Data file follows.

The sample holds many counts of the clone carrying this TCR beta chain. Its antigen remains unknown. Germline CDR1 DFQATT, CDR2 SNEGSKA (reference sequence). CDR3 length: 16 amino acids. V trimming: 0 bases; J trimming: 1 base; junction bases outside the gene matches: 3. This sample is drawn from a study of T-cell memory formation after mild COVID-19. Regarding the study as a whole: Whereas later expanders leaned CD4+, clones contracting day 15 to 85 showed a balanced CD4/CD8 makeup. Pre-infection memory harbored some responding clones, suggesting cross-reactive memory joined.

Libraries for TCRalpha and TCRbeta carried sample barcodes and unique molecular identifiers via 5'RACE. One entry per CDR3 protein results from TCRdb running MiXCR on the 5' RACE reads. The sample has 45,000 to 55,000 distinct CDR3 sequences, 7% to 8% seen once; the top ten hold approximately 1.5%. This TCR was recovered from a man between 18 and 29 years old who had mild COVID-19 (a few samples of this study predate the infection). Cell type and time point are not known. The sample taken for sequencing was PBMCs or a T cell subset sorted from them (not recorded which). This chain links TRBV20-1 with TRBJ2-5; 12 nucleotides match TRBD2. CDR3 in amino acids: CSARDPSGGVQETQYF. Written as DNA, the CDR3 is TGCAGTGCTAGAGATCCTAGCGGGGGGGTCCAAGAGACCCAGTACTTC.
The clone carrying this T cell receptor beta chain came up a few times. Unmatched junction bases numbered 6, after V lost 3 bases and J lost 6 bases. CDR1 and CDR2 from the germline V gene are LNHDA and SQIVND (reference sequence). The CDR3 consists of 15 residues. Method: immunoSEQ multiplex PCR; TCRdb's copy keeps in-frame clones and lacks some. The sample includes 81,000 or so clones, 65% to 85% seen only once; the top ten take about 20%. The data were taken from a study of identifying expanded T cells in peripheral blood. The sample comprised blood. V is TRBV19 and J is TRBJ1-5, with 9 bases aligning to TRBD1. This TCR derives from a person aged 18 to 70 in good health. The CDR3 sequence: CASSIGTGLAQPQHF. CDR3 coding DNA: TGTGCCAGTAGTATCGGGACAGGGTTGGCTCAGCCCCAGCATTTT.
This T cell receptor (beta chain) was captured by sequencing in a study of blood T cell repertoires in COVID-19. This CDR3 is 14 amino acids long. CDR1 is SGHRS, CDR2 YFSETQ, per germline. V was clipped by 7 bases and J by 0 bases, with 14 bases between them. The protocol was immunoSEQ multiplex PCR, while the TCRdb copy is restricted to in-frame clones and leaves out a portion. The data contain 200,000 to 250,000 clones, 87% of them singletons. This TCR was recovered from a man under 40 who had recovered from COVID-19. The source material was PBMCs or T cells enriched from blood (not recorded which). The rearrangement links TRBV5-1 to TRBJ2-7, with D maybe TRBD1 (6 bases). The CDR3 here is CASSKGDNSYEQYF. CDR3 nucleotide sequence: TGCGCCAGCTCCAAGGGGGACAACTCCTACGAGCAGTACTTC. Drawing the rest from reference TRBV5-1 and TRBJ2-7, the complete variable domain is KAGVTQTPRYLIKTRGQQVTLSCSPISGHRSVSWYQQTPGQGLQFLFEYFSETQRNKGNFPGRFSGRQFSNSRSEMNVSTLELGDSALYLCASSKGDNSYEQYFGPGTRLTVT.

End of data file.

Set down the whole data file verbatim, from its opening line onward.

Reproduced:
The sample holds many counts of the clone carrying this TCR beta chain. Its antigen remains unknown. Germline CDR1 DFQATT, CDR2 SNEGSKA (reference sequence). CDR3 length: 16 amino acids. V trimming: 0 bases; J trimming: 1 base; junction bases outside the gene matches: 3. This sample is drawn from a study of T-cell memory formation after mild COVID-19. Regarding the study as a whole: Whereas later expanders leaned CD4+, clones contracting day 15 to 85 showed a balanced CD4/CD8 makeup. Pre-infection memory harbored some responding clones, suggesting cross-reactive memory joined.

Libraries for TCRalpha and TCRbeta carried sample barcodes and unique molecular identifiers via 5'RACE. One entry per CDR3 protein results from TCRdb running MiXCR on the 5' RACE reads. The sample has 45,000 to 55,000 distinct CDR3 sequences, 7% to 8% seen once; the top ten hold approximately 1.5%. This TCR was recovered from a man between 18 and 29 years old who had mild COVID-19 (a few samples of this study predate the infection). Cell type and time point are not known. The sample taken for sequencing was PBMCs or a T cell subset sorted from them (not recorded which). This chain links TRBV20-1 with TRBJ2-5; 12 nucleotides match TRBD2. CDR3 in amino acids: CSARDPSGGVQETQYF. Written as DNA, the CDR3 is TGCAGTGCTAGAGATCCTAGCGGGGGGGTCCAAGAGACCCAGTACTTC.
The clone carrying this T cell receptor beta chain came up a few times. Unmatched junction bases numbered 6, after V lost 3 bases and J lost 6 bases. CDR1 and CDR2 from the germline V gene are LNHDA and SQIVND (reference sequence). The CDR3 consists of 15 residues. Method: immunoSEQ multiplex PCR; TCRdb's copy keeps in-frame clones and lacks some. The sample includes 81,000 or so clones, 65% to 85% seen only once; the top ten take about 20%. The data were taken from a study of identifying expanded T cells in peripheral blood. The sample comprised blood. V is TRBV19 and J is TRBJ1-5, with 9 bases aligning to TRBD1. This TCR derives from a person aged 18 to 70 in good health. The CDR3 sequence: CASSIGTGLAQPQHF. CDR3 coding DNA: TGTGCCAGTAGTATCGGGACAGGGTTGGCTCAGCCCCAGCATTTT.
This T cell receptor (beta chain) was captured by sequencing in a study of blood T cell repertoires in COVID-19. This CDR3 is 14 amino acids long. CDR1 is SGHRS, CDR2 YFSETQ, per germline. V was clipped by 7 bases and J by 0 bases, with 14 bases between them. The protocol was immunoSEQ multiplex PCR, while the TCRdb copy is restricted to in-frame clones and leaves out a portion. The data contain 200,000 to 250,000 clones, 87% of them singletons. This TCR was recovered from a man under 40 who had recovered from COVID-19. The source material was PBMCs or T cells enriched from blood (not recorded which). The rearrangement links TRBV5-1 to TRBJ2-7, with D maybe TRBD1 (6 bases). The CDR3 here is CASSKGDNSYEQYF. CDR3 nucleotide sequence: TGCGCCAGCTCCAAGGGGGACAACTCCTACGAGCAGTACTTC. Drawing the rest from reference TRBV5-1 and TRBJ2-7, the complete variable domain is KAGVTQTPRYLIKTRGQQVTLSCSPISGHRSVSWYQQTPGQGLQFLFEYFSETQRNKGNFPGRFSGRQFSNSRSEMNVSTLELGDSALYLCASSKGDNSYEQYFGPGTRLTVT.